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  5. The Iberian Denarius: Indigenous Coins and Identities


The Iberian Denarius: Indigenous Coins and Identities

Room 17, showcase 1 Denarius of Bolskan (Huesca). About 150–100 BC. Silver. Pulse para ampliar Denarius of Bolskan (Huesca). About 150–100 BC. Silver.

More than 150 towns in Hispania minted coins between the third and first centuries BC. Their issues are the best evidence of Iberia’s cultural and political diversity, indispensable for identifying the different realities that Romans and Carthaginians found on the peninsula and understanding the progressive advance of Romanisation.

Beyond their economic function, coins are symbols of identity. For this reason, they always bear the names of the issuing cities in Iberian, Phoenician, Greek or Latin script. Some of those places would have disappeared forever from the annals of history if not for these small bits of metal.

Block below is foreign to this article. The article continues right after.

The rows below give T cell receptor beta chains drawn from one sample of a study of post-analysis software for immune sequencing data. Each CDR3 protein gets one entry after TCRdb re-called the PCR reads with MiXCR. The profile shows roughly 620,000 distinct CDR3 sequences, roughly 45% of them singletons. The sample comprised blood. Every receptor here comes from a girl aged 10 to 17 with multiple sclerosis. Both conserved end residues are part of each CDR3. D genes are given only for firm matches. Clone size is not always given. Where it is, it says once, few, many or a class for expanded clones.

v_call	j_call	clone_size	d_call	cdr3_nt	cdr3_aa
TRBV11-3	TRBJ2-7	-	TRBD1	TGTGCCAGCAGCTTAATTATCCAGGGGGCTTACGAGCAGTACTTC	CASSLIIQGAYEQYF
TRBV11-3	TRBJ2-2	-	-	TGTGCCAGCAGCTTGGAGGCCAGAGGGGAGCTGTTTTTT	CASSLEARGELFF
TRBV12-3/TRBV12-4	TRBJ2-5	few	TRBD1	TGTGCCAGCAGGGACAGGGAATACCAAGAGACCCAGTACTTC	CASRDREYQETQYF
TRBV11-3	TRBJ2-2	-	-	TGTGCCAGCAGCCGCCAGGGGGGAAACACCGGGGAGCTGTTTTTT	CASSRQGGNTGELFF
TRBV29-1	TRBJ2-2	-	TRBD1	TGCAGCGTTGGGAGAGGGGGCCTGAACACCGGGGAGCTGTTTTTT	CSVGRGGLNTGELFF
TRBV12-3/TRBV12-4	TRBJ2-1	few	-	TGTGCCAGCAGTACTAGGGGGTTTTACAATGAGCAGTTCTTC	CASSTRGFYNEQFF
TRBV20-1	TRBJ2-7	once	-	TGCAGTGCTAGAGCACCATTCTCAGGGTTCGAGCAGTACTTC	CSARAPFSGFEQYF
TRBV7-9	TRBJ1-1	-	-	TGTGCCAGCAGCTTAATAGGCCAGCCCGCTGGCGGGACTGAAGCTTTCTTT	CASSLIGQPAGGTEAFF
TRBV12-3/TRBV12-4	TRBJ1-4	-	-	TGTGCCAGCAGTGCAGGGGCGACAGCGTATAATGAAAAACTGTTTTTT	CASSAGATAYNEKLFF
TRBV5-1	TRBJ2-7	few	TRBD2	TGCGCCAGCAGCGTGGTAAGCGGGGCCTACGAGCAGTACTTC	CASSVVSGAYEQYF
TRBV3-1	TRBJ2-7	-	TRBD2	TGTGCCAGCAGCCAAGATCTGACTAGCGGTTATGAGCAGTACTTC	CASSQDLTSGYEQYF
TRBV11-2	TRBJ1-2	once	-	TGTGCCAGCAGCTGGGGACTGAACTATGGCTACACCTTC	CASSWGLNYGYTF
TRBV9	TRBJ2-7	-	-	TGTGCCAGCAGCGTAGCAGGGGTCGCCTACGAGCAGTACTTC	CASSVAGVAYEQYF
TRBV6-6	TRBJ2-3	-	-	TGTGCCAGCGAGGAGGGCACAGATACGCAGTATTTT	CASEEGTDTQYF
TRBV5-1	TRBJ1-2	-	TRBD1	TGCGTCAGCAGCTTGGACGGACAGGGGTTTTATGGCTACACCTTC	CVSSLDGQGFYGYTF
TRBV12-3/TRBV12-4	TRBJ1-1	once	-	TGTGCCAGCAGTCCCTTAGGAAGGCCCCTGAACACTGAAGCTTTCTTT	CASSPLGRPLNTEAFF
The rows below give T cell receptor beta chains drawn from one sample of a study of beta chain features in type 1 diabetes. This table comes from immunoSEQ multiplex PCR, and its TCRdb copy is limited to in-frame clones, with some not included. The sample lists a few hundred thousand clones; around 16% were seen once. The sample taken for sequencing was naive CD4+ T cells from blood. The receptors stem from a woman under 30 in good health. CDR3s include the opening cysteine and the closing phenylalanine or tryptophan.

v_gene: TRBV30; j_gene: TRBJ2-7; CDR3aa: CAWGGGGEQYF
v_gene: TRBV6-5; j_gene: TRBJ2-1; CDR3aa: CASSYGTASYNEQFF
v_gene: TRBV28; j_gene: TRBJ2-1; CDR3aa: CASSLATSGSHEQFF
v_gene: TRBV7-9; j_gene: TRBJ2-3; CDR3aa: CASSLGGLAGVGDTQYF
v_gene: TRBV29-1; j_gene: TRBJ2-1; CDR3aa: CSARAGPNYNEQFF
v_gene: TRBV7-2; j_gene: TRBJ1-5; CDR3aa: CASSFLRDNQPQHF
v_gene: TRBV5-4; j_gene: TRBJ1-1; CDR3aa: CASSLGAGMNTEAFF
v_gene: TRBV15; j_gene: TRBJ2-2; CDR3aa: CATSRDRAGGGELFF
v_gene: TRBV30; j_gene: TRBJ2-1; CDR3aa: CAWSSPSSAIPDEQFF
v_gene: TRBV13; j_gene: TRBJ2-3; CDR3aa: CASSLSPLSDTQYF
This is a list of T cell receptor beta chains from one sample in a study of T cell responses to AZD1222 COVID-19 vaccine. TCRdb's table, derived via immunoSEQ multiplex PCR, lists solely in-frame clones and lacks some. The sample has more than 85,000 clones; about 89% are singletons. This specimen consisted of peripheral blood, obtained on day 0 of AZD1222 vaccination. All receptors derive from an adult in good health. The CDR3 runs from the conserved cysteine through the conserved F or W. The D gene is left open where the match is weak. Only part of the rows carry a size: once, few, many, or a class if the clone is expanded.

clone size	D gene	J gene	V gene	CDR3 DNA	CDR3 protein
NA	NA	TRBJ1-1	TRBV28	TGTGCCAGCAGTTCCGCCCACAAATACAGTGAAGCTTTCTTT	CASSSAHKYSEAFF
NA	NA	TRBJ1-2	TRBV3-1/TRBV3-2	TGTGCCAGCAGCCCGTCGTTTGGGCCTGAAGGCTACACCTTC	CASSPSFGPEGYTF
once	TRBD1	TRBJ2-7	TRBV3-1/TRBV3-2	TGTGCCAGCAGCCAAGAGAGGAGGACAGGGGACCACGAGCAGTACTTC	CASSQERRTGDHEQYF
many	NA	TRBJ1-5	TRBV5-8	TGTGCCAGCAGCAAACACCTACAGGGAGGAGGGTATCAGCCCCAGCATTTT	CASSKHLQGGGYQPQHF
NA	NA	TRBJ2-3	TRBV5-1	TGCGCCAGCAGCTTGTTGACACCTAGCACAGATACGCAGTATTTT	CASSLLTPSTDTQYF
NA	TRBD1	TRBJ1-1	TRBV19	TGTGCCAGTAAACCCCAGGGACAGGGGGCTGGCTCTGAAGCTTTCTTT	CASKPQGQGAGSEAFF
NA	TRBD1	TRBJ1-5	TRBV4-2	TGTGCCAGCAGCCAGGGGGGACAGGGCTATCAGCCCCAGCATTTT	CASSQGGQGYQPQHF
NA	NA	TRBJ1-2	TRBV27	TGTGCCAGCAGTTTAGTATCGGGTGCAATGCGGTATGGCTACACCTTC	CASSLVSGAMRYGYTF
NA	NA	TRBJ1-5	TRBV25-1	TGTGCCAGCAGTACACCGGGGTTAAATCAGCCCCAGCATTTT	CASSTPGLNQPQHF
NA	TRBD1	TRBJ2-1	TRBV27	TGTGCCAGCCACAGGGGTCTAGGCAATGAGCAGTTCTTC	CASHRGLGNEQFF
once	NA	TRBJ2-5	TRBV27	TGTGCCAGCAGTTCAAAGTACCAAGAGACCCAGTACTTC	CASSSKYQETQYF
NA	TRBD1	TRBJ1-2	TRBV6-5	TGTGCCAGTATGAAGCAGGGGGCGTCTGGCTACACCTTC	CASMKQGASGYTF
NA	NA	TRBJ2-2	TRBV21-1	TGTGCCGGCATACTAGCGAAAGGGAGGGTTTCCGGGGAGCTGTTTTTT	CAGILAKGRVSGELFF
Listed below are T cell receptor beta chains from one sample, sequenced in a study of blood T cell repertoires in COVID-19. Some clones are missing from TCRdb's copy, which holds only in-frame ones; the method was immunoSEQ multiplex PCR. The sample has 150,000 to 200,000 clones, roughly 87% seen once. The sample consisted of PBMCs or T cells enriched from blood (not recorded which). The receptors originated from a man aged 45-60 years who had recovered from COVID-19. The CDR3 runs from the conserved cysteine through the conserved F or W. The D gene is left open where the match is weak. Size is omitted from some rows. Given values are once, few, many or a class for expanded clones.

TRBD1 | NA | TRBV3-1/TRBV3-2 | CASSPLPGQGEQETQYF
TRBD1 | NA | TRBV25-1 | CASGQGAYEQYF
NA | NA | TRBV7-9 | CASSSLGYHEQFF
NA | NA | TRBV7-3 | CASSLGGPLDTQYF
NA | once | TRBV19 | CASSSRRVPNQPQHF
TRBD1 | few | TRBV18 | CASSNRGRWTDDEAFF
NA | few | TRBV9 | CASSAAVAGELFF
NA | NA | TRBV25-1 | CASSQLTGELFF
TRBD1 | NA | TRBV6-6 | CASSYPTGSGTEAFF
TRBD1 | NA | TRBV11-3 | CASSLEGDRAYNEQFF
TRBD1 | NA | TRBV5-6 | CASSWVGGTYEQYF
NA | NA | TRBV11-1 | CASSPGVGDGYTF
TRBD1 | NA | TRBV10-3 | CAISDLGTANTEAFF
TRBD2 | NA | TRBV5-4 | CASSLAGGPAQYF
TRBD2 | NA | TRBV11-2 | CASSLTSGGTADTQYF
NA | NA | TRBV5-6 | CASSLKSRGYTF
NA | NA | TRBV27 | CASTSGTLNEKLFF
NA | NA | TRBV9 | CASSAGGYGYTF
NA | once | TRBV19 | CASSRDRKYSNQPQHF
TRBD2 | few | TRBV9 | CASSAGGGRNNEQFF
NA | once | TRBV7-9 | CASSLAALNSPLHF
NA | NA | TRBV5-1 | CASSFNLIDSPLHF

The incredible variety of coin issues during this period reveals a highly complex territory divided into city-states which struck its own currency. Some followed the Roman system while others maintained their own cultural traditions, expressing both their independence and their adherence to the new power structure.

These coins include Iberian “denarii” and “asses”, which picture a male head and a warrior on horseback accompanied by legends in Iberian script. Although they were struck by Iberians, Celtiberians and other peoples who inhabited what the Romans called Hispania Citerior (roughly the northern half of the peninsula), we do not know the coins’ indigenous names and therefore refer to them using Latin terms.